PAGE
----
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Organism Viability in a Closed Ecosystem This study focused on the carrying capacity of a closed- system aquatic microcosm. Four microcosms of varying.

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Presentation on theme: "Organism Viability in a Closed Ecosystem This study focused on the carrying capacity of a closed- system aquatic microcosm. Four microcosms of varying."— Presentation transcript:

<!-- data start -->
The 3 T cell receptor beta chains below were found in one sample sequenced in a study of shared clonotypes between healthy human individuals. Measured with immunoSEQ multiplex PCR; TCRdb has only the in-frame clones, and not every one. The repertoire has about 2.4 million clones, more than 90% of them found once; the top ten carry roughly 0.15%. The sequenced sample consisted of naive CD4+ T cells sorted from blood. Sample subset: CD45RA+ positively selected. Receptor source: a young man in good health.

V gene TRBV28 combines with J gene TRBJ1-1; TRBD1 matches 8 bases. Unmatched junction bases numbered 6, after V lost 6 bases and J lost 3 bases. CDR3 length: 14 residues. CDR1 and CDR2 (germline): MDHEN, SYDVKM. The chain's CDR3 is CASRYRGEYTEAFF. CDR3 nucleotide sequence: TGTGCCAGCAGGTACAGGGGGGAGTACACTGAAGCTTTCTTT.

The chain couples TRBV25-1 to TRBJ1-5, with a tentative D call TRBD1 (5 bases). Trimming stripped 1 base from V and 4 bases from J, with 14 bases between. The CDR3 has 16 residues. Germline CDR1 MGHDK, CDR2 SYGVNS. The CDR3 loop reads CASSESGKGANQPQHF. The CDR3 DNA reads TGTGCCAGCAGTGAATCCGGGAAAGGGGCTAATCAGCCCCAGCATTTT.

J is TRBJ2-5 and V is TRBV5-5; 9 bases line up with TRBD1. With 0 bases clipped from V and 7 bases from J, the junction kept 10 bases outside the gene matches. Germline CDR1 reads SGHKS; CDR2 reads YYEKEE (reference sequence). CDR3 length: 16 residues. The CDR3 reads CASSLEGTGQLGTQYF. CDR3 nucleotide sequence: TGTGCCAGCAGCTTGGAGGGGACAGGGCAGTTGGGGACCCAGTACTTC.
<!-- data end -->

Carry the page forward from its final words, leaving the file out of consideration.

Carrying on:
1 Organism Viability in a Closed Ecosystem This study focused on the carrying capacity of a closed- system aquatic microcosm. Four microcosms of varying size were constructed and sealed. Temperature and observational quality of the microcosms were measured weekly (three week period,) while the system’s overall stability was examined at the end of the experiment. Probes measuring pH, dissolved oxygen, and water turbidity were utilized to assess the viability of each biosphere. Samantha Barrus 1, Lisa Briggs 2 Abstract Jar & Capacity Soil/WaterPlantsOther 4: 1 gallon1 cup: 1 liter5 Elodea, 8 Azolla 1 tsp. limestone, shells 3: ½ gallon½ cup: 500 mL3 Elodea, 4 Azolla ½ tsp. limestone, shells 2: ½ gallon½ cup: 500 mL3 Elodea, 4 Azolla ½ tsp. limestone, shells 1: 1 liter¼ cup: 200 mL3 Elodea, 4 Azolla ¼ tsp. limestone, shells Methods and Materials Tabletop aquatic microcosms were created in glass jars and sealed for the duration of the experiment. Soil and water samples were collected from Ninigret Wildlife Refuge in Charlestown, RI; soil to water ratios are present in the below figure. The remainder of the jar was filled with non-chlorinated well water. Limestone and coarsely crushed shells were added to act as a buffer. Elodea and Azolla were garnered from professors in the Plant Sciences Department and distributed depending on container volume. Organisms were purchased from a local pet supply shop; the organism’s biomass was to be proportional to the volume of each container, with larger organisms inhabiting the larger microcosms. Temperature measurements were taken from a thermometer (intended for use in personal aquaria) affixed inside each container. Probes used for pH, dissolved oxygen, and water turbidity were provided by Jay Fogleman. The experiment relied heavily on qualitative observation, weekly temperature measurements, and a final examination of ecosystem viability in terms of data collected using the provided probes. 1,2 University of Rhode Island—Secondary Education and Biology Departments Fish TypeJar Number Goldfish4 Goldfish minnow3 Platy2 Relevant Literature Published by the University of Washington 1, this article focuses on an experiment introducing the concept of building and maintaining a self-sustaining biosphere, with the goal being to apply the findings to the advancement of space travel. Tabletop microcosms were constructed to examine each ecosystem in terms of viability of the introduced organisms. One copepod (Tigriopus californicus) and one zooplankton (Daphnia magna) species were added to each set up. The relevant variables being examined included light intensity, nutrient concentration, temperature and airspace gas composition. Results showed population growth increased and maintained the best at a moderate level for both light intensity and nutrient concentration; a higher temperature also yielded the best growth. Not allowing any air space in the microcosm lead to quick system failure. Letting the system balance before the addition of organisms is key. This article 2 written by members of the European Space Research and Technology Center of The European Space Agency. They discuss three large scale artificial closed ecological systems (CES) and their manner of control. The closed ecosystems that were focused on were the Russian “Bios-3” set up in the early 1970’s and designed as 4 separate chambers, 3 for biomass and one for living and the control machinery. CES 2 was America’s Biosphere 2 with it’s seven different ecosystems. The third discussed CES is the MELISSA Project (Micro Ecological Life Support System Alternative) that is a European joint effort of five different organizations. All of the CES are designed to find biological solutions to life support for long distance manned space flight. Control systems discussed are the holistic approach: endogenous control, where the system balances itself due to massively redundant systems i.e. earth and the way our ecosystem balance. The other control system discussed was the deterministic approach: exogenous control, with this approach all biological processes are controlled by man. Currently a mixed approach is used in most CES. 1 Armentrout, B., Kappes, H. Studies in Closed Ecological Systems: Biosphere in a Bottle /UWash.pdf 2 Closed ecological systems. By: Tamponnet, Christian, Savage, Christopher, Journal of Biological Education (Society of Biology), , Autumn94, Vol. 28, Issue 3 High School Level: use microscopy to view microinvertebrate species, focus on soil/water chemistry (pH, dissolved oxygen) or energy transfer, ecology (populations, trophic levels, growth and decay rates, growth curves and charting data) Middle School Level: use project to visualize the concepts behind the water/carbon/nitrogen cycles, open and closed ecosystems In the Classroom… JarTemperature (degrees Fahrenheit) Probe MeasurementsObservations 470pH: 7.46 D.O: 4.9 mg/L Turbidity: 1.4 NTU Plant quality 8/10, plant quality maintained but no noticeable growth or new plants, minimal decay, one snail 373pH: 6.91 D.O: 4.8 mg/L Turbidity: 0 NTU Plant quality 9/10, original quality maintained, new Azolla taking root in sediment, no adult snails, baby snails present on Elodea and decaying material, water slightly cloudy 270pH: 6.65 D.O: 3.8 mg/L Turbidity: 0.7 NTU Plant quality 8/10, saw some copepods/amphipods, discoloration of 1 Elodea strand, minimal decay, baby snails (3/4) 173pH: 7.13 D.O: 3.1 mg/L Turbidity: 0.2 NTU Plant quality 6/10, 1 strand of Elodea is brown, at least 3 large snails, may be white mold above water line Plant Ranking Scale: 0-2 (bad) 3-4 (ok) 5-6 (good) 7-8 (very good) 9-10 (excellent) References